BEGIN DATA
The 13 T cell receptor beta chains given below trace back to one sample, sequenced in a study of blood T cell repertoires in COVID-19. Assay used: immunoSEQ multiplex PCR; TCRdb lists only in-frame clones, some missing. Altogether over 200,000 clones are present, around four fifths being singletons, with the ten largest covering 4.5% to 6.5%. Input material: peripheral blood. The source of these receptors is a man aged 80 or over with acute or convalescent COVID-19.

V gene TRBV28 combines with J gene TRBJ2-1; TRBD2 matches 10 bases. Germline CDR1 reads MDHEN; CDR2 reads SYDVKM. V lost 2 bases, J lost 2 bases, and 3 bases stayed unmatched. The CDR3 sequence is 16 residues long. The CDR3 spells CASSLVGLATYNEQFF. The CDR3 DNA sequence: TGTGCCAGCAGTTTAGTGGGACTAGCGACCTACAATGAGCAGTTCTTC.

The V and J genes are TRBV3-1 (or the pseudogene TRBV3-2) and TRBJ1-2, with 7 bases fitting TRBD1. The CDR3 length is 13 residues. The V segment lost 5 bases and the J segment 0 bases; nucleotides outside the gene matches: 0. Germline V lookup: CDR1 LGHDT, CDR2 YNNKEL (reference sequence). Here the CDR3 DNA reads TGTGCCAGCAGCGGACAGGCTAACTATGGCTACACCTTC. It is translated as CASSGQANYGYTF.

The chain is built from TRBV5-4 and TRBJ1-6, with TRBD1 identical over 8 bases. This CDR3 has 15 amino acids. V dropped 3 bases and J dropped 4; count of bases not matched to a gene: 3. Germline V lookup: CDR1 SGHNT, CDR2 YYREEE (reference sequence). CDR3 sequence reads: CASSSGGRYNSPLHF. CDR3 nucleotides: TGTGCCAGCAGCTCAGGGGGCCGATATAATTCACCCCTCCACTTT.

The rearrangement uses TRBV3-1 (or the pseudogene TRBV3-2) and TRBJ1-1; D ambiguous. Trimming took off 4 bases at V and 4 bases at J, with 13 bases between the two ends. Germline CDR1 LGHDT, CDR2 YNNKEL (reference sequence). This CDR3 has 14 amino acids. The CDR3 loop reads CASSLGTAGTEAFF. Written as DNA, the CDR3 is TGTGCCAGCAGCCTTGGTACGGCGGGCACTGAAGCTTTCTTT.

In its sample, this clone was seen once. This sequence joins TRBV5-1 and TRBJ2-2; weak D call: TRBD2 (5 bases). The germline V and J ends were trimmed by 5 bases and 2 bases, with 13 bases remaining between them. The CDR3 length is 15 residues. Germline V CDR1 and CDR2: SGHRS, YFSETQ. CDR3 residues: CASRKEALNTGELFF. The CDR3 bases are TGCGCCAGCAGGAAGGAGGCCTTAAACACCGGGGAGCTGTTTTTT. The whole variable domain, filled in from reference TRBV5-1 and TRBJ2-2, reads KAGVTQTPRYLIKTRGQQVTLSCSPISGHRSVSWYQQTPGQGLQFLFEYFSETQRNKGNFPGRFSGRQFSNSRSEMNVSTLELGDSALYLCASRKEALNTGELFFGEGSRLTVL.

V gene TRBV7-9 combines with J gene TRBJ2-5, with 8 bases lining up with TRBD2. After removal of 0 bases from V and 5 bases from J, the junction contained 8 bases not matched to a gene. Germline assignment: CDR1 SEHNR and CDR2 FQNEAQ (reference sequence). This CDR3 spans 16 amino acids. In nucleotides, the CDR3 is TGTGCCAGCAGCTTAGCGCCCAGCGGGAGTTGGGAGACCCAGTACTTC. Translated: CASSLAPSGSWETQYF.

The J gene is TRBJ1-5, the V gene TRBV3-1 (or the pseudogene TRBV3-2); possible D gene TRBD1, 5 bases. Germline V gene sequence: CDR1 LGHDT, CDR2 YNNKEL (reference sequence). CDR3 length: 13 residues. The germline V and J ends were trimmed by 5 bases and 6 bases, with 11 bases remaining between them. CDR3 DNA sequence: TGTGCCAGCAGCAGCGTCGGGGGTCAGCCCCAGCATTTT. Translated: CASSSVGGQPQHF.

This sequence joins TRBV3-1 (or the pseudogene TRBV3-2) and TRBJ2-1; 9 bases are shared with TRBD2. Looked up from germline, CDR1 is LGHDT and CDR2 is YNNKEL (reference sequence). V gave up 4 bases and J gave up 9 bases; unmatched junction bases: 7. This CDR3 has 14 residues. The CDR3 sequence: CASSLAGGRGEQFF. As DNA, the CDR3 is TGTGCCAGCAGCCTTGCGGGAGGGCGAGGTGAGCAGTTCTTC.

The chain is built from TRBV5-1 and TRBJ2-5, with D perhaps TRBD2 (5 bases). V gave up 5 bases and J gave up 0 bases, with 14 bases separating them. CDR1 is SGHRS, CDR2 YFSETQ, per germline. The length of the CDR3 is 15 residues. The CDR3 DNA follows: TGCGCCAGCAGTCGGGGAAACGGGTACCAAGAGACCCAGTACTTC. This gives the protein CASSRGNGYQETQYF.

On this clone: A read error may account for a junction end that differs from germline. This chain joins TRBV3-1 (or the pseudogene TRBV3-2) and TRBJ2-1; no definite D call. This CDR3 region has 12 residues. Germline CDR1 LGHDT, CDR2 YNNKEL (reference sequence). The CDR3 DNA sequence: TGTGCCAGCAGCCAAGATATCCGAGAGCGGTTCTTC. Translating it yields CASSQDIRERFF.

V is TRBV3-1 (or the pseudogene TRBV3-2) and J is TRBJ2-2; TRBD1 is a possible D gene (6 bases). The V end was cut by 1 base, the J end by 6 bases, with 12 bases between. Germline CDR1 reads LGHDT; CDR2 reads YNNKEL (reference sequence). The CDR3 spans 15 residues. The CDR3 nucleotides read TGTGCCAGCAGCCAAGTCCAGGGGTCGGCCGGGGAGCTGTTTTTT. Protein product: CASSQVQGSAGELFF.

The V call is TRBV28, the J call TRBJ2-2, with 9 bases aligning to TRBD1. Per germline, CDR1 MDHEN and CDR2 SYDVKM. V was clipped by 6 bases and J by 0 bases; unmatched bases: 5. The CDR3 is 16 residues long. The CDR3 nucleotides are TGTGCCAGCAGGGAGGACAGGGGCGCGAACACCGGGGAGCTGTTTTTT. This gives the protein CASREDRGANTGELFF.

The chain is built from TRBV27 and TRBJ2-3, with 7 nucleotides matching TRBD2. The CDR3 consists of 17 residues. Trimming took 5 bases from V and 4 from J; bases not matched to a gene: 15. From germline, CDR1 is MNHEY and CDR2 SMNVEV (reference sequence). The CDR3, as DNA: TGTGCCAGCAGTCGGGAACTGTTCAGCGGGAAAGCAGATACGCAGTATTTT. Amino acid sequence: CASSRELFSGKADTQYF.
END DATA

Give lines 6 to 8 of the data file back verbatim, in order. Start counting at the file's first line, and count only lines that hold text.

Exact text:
In its sample, this clone was seen once. This sequence joins TRBV5-1 and TRBJ2-2; weak D call: TRBD2 (5 bases). The germline V and J ends were trimmed by 5 bases and 2 bases, with 13 bases remaining between them. The CDR3 length is 15 residues. Germline V CDR1 and CDR2: SGHRS, YFSETQ. CDR3 residues: CASRKEALNTGELFF. The CDR3 bases are TGCGCCAGCAGGAAGGAGGCCTTAAACACCGGGGAGCTGTTTTTT. The whole variable domain, filled in from reference TRBV5-1 and TRBJ2-2, reads KAGVTQTPRYLIKTRGQQVTLSCSPISGHRSVSWYQQTPGQGLQFLFEYFSETQRNKGNFPGRFSGRQFSNSRSEMNVSTLELGDSALYLCASRKEALNTGELFFGEGSRLTVL.

V gene TRBV7-9 combines with J gene TRBJ2-5, with 8 bases lining up with TRBD2. After removal of 0 bases from V and 5 bases from J, the junction contained 8 bases not matched to a gene. Germline assignment: CDR1 SEHNR and CDR2 FQNEAQ (reference sequence). This CDR3 spans 16 amino acids. In nucleotides, the CDR3 is TGTGCCAGCAGCTTAGCGCCCAGCGGGAGTTGGGAGACCCAGTACTTC. Translated: CASSLAPSGSWETQYF.

The J gene is TRBJ1-5, the V gene TRBV3-1 (or the pseudogene TRBV3-2); possible D gene TRBD1, 5 bases. Germline V gene sequence: CDR1 LGHDT, CDR2 YNNKEL (reference sequence). CDR3 length: 13 residues. The germline V and J ends were trimmed by 5 bases and 6 bases, with 11 bases remaining between them. CDR3 DNA sequence: TGTGCCAGCAGCAGCGTCGGGGGTCAGCCCCAGCATTTT. Translated: CASSSVGGQPQHF.